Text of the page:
Mushimono (steamed foods) - "Mushimono" range from such simple combinations as chicken and shrimp steamed in egg custard to the elaborately constructed treasure-ship pumpkin.

     Nabemono (one-pot cookery) - In all "nabe"-one-pot, do-it-yourself-cooking, the actual cooking is done at the dinner table, although the uncooked food is sliced and arranged in advance. An electric skillet or casserole is most effective in preparing "nabemono," but a heavy, shallow casserole or skillet set over an alcohol burner, charcoal-burning hibachi, or gas table burner does almost as well.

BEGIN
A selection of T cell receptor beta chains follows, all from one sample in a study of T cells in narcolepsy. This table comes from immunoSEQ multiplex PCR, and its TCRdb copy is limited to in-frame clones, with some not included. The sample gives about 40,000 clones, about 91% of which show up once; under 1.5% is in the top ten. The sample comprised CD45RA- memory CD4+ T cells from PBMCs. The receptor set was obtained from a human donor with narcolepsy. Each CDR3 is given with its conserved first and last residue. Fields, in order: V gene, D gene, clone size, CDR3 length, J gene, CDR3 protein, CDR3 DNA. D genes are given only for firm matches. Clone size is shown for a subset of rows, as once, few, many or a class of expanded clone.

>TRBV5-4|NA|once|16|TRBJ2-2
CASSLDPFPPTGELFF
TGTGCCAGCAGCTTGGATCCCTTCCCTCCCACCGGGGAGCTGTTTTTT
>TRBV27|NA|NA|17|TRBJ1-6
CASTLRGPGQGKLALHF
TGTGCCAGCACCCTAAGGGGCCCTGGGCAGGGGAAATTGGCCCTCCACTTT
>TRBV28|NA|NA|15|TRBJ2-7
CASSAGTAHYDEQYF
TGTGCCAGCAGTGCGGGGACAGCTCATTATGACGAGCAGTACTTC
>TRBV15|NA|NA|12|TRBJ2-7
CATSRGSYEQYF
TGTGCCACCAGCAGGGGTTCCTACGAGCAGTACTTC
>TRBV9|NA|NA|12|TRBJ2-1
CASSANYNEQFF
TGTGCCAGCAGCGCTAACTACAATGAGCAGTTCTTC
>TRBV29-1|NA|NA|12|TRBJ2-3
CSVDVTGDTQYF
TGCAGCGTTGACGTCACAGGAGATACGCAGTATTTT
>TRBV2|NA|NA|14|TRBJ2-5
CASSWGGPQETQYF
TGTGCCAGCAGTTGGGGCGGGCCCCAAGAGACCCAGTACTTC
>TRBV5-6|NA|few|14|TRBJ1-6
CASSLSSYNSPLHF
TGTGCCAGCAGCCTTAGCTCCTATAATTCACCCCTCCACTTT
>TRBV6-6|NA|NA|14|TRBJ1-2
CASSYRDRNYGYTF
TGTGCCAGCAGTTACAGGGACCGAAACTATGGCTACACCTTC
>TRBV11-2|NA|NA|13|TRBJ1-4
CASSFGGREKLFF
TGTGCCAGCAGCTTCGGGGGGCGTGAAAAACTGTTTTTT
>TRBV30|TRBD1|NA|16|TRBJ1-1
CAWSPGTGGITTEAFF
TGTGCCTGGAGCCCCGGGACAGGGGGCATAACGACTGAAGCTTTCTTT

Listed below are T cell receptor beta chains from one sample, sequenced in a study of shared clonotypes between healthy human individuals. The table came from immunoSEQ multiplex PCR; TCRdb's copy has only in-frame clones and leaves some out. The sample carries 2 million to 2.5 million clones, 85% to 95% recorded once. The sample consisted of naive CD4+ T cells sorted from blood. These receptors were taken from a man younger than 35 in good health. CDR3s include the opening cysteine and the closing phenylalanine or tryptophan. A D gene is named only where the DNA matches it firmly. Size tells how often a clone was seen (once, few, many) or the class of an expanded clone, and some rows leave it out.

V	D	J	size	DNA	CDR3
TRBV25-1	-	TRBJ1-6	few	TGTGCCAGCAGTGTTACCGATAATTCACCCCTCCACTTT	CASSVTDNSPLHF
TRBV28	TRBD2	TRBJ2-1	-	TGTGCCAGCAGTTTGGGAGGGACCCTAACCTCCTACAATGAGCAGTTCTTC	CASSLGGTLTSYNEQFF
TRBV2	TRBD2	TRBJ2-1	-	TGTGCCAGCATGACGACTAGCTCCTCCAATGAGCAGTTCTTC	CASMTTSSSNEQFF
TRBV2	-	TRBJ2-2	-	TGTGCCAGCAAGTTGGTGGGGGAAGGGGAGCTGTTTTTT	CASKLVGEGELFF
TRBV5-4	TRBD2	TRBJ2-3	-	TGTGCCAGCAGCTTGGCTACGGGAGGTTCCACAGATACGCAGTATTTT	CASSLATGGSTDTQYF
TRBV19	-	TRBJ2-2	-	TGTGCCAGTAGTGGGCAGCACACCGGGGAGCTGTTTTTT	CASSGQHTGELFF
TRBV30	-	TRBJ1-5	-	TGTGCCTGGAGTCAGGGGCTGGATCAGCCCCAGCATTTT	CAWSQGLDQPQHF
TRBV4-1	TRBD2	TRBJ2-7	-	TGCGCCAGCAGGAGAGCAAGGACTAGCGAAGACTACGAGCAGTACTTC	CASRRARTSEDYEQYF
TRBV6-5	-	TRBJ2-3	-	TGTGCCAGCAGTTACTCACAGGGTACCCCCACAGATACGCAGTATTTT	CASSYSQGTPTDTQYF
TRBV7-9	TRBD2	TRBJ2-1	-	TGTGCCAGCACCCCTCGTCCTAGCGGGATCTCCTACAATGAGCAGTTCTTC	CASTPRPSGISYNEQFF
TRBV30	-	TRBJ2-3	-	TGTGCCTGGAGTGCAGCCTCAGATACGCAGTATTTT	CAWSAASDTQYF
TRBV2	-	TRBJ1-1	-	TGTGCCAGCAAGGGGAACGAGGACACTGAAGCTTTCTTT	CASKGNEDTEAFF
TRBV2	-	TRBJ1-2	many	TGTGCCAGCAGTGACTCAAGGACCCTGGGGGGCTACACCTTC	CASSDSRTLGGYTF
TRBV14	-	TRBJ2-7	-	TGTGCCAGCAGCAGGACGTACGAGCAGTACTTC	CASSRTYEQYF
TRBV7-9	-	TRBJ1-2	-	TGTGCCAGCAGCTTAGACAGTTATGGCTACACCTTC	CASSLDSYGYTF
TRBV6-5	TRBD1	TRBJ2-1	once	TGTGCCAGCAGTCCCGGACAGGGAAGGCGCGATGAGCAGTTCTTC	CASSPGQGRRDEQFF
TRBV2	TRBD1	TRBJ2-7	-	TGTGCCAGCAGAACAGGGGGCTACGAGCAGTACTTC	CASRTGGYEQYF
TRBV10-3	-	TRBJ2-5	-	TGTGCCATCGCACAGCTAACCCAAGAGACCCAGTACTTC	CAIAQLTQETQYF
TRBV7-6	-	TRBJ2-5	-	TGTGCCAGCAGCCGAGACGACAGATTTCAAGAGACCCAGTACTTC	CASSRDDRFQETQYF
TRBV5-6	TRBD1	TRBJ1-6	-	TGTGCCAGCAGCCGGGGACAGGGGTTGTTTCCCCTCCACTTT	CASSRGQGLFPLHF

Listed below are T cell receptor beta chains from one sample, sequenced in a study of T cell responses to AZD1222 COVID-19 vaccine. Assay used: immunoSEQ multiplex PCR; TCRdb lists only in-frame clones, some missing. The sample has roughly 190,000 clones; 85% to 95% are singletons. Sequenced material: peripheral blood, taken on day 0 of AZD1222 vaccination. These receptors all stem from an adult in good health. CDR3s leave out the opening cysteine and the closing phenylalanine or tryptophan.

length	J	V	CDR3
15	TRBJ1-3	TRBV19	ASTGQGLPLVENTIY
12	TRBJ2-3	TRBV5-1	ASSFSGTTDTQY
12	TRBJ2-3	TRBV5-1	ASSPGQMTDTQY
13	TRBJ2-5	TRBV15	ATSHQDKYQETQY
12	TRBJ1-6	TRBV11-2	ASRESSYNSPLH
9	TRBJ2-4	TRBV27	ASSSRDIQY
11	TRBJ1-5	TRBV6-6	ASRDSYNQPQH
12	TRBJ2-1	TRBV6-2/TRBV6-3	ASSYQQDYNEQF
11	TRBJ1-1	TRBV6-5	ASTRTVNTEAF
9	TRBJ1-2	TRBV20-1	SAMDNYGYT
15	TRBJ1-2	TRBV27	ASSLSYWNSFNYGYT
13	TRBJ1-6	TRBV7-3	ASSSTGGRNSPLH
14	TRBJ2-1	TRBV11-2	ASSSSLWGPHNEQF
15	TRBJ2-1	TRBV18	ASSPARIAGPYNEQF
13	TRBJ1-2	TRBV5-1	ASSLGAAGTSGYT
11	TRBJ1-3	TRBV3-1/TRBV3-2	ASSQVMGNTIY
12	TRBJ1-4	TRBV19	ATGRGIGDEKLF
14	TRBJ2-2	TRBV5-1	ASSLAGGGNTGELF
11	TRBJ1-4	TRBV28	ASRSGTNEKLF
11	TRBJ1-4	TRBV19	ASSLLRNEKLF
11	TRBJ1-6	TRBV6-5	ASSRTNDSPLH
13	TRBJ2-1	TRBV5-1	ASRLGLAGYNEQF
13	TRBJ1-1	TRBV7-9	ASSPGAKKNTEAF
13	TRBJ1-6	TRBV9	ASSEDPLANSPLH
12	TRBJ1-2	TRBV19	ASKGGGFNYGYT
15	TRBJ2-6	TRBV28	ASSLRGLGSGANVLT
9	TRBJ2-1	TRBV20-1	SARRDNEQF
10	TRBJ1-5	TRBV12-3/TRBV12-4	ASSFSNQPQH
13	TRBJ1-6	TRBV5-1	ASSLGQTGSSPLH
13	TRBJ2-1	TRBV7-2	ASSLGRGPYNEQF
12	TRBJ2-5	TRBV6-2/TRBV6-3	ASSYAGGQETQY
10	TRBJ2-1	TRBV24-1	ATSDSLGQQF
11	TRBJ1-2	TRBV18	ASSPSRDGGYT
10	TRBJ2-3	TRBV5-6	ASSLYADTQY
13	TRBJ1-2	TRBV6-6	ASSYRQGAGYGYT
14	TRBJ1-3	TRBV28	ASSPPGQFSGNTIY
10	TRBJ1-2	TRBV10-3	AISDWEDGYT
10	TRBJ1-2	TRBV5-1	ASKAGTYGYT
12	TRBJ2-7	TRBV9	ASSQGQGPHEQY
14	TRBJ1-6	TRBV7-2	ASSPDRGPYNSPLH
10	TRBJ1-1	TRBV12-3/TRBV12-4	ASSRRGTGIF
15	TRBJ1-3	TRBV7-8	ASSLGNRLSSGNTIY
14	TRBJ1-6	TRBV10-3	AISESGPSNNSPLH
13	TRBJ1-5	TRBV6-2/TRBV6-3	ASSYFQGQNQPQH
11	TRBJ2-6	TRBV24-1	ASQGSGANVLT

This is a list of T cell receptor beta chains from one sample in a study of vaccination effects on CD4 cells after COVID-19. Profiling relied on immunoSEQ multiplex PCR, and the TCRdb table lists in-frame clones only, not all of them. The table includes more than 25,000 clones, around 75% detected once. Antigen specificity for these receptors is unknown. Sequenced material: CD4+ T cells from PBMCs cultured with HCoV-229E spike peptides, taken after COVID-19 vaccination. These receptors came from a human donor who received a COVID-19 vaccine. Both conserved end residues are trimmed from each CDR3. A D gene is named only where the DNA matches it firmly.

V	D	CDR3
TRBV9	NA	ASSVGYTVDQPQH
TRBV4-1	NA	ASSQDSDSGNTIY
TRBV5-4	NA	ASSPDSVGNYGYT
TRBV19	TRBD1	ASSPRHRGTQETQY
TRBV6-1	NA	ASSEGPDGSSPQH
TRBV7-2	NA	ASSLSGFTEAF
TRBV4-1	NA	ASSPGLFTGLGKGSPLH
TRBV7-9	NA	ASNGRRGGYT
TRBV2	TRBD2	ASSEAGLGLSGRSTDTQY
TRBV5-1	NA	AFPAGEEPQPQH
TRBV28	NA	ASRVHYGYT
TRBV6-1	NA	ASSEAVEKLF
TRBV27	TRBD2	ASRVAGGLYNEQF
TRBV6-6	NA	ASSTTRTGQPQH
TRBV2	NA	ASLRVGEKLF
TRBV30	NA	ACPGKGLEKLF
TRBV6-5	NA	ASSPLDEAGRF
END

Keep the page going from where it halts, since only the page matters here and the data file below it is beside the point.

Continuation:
Set the heating unit and its cooking pot in the center of the dining table and preheat, or bring the specified liquid to a boil. Adjust the heat so that the liquid simmers throughout the cooking. Provide each diner with a plate, a small dish of dipping sauce (where applicable) and chopsticks or a long-handled fork with heatproof handle (such as a fondue fork). Traditionally, each diner selects his own food from the platter of ingredients and cooks it himself in the simmering cooking liquid.

     Nimono (foods cooked in seasoned liquids) - "Nimono" - foods simmered in liquids, for the most part they are delicately seasoned small dishes, usually meant to accompany other courses in a meal.